The glass transition temperature (Tg) of the adhesive agent 19 is 124 C. The aforesaid optical fiber 8 is inserted in the ferrule 13 from the side of the adhesive agent 19 until one end of the crimped metal pipe 9' reaches the ferrule 13. This insertion causes the adhesive agent 19 to run into the ferrule and around the outer periphery of the metal pipe 9'; therefore, when the assembly is heated, the viscosity of the adhesive agent 19 decreases and the adhesive agent 19 spreads, due to the capillary phenomenon, around the optical fiber 8 in the ferrule 13 and between the metal pipe 9' and the supporting sleeve 4, and also between the secondary sheath 7 of the optical fiber and the metal pipe 9'. The heating is performed for a few minutes to ten plus minutes at a temperature which is not higher than the aforesaid glass transition temperature. For example, the adhesive agent 19 hardens when it is heated at 120 C. for five minutes. Lastly, the end surface of the ferrule 13 is polished for finishing.

The present invention may be embodied in other forms without departing from the spirit or essential characteristics thereof. The embodiments described above are therefore to be considered in all respects as illustrative and not restrictive.

As an example of the optical fiber assembly, a single optical fiber connector plug has been shown. The invention, however, may also be employed for the optical fiber assemblies of optical structure components including a plurality of plugs for simultaneous connection, optical fiber attenuators, and branch merging devices.

Thus, according to the embodiment wherein the optical fiber assembly in accordance with the present invention is applied to the optical fiber connector plug, although the metal pipe 9 attempts to shift in the axial direction because of the change in the physical property due to the change in the temperature of the protective sheath 7, the problem attributable to that can be solved.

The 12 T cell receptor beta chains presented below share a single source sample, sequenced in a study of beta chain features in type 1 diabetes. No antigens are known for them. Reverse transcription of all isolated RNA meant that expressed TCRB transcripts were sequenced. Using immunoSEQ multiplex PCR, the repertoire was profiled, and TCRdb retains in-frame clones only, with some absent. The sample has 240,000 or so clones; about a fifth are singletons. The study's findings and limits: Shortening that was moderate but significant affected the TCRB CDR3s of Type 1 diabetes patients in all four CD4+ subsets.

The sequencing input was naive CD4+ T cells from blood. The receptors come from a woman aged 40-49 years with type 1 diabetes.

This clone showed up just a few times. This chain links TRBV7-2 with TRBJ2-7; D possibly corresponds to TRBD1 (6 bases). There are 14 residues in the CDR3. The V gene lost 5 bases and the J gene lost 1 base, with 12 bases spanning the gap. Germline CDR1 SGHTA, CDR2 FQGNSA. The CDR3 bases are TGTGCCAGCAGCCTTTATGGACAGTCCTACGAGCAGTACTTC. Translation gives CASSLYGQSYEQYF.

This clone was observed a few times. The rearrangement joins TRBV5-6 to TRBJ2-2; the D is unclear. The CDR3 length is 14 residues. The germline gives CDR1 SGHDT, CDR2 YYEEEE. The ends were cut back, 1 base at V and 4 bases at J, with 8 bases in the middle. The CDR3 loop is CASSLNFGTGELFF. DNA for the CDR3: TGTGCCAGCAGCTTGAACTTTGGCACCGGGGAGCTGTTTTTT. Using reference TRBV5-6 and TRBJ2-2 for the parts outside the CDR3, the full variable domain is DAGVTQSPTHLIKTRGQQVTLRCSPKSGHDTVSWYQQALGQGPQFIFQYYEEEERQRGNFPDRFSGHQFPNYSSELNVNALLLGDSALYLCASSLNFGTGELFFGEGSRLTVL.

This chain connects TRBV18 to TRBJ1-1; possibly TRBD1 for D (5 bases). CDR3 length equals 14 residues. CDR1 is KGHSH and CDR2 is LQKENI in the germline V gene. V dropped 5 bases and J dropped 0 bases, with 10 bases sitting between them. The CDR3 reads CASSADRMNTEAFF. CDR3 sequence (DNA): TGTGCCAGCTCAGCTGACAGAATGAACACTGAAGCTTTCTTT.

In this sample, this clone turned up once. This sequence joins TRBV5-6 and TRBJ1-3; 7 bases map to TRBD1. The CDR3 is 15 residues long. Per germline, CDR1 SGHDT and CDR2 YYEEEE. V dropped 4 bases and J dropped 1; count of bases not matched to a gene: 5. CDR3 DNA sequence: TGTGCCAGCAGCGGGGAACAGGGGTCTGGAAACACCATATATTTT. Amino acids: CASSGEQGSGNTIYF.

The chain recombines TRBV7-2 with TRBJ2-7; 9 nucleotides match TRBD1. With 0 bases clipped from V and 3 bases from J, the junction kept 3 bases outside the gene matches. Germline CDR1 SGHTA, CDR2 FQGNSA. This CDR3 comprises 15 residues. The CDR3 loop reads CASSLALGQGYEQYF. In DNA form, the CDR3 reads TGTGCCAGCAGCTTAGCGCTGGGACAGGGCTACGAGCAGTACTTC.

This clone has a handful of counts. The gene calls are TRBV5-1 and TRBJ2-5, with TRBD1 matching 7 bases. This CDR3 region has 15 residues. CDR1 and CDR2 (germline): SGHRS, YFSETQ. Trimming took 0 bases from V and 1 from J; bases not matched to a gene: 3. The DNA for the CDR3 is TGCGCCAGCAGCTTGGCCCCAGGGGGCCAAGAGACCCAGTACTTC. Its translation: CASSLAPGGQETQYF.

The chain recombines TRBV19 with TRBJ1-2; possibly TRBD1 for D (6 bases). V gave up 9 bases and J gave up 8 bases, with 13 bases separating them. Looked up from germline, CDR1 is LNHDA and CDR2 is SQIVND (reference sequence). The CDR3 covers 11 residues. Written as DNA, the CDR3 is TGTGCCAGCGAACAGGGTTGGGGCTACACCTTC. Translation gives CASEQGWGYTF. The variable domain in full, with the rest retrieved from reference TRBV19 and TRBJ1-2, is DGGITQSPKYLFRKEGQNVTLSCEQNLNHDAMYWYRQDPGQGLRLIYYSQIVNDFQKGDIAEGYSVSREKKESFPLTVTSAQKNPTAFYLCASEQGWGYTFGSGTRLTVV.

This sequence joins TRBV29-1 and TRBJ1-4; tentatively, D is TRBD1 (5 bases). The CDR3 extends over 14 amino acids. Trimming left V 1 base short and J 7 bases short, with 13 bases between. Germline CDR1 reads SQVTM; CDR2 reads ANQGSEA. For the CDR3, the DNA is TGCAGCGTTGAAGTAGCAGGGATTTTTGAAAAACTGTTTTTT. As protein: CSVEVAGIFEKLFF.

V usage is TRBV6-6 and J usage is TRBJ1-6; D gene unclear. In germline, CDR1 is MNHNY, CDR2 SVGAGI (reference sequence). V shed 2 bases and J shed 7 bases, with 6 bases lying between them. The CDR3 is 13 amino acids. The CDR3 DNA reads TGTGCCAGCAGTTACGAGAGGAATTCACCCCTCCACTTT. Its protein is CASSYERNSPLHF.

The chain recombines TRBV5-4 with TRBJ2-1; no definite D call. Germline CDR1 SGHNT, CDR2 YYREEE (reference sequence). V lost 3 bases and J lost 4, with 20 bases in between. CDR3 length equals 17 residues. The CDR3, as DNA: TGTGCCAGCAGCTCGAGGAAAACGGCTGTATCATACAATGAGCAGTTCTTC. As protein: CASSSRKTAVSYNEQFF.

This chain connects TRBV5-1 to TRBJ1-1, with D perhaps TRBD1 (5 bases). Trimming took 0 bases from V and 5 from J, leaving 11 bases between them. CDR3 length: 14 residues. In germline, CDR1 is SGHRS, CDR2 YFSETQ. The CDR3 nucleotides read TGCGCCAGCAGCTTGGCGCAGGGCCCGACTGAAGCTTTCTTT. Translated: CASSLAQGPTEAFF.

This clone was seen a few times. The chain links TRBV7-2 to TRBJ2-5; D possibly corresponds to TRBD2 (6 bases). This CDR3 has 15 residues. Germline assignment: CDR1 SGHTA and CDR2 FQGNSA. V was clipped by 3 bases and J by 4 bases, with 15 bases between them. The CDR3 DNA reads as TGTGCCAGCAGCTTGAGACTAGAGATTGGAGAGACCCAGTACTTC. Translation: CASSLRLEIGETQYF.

In the first embodiment described above, no problem of the protective sheath 7 slipping out or the optical fiber 8 breaking was observed even after the severe heating cycle test of 100 cycles or more was conducted under the conditions stated above. The optical fiber connector plug of the second embodiment also exhibited nearly the same durability and no problem of the protective sheath 7 slipping out or the optical fiber 8 breaking was observed.

The manufacturing method for optical fiber assemblies in accordance with the present invention allows an optical fiber and a sheath to be fixed at the same time in a single heating step, achieving an extremely simplified manufacturing process.

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Referenced by
Citing PatentFiling datePublication dateApplicantTitle
US5790762 *Sep 2, 1997Aug 4, 1998Huber & Suhner AgOptical waveguide plug adhesive consisting of at least components and method of using same
US5867620 *Jul 28, 1997Feb 2, 1999Molex IncorporatedFixture for fabricating a fiber optic connector ferrule
US5907651 *Jul 28, 1997May 25, 1999Molex IncorporatedFiber optic connector ferrule
US5923803 *Jul 28, 1997Jul 13, 1999Molex IncorporatedMethod of fabricating a fiber optic connector ferrule
US5923804 *Mar 31, 1997Jul 13, 1999Siecor CorporationFiber optic connector and an associated method of fabrication
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US6234688May 19, 1999May 22, 2001Trw Inc.Packaged integrated, actively aligned with sub-micron accuracy single mode fiber optic connector bulkhead receptacle
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US8155495 *Jan 27, 2010Apr 10, 2012Sae Magnetics (H.K.) Ltd.Assembly of optical fiber and optical fiber holder with end portion of optical fiber housed in recess
US8419293Dec 19, 2008Apr 16, 2013Boston Scientific Scimed, Inc.Methods and apparatus related to a launch connector portion of a ureteroscope laser-energy-delivery device
US8628253May 26, 2011Jan 14, 2014Avago Technologies General Ip (Singapore) Pte. Ltd.Optical connector that compensates for longitudinal shifting of optial fiber core relative to a housing of the connector, and a method
USRE43542Jun 11, 2001Jul 24, 2012Adc GmbhAssembly and method for use in terminating an optical fiber or fibers
Classifications
U.S. Classification385/78, 385/81, 385/80, 385/87, 385/77, 385/139, 385/76
International ClassificationG02B6/38
Cooperative ClassificationG02B6/3861, G02B6/3887, G02B6/3889
European ClassificationG02B6/38D12, G02B6/38D6N3
Legal Events
DateCodeEventDescription
Sep 16, 2008FPAYFee payment
Year of fee payment: 12
Jun 8, 2004FPAYFee payment
Year of fee payment: 8
Oct 12, 2000FPAYFee payment
Year of fee payment: 4
Aug 8, 1995ASAssignment
Owner name: SEIKOH GIKEN CO., LTD., JAPAN
Free format text: ASSIGNMENT OF ASSIGNORS INTEREST;ASSIGNORS:TAKAHASHI, MITSUO;YAMADA, KUNIO;REEL/FRAME:007618/0319
Effective date: 19950720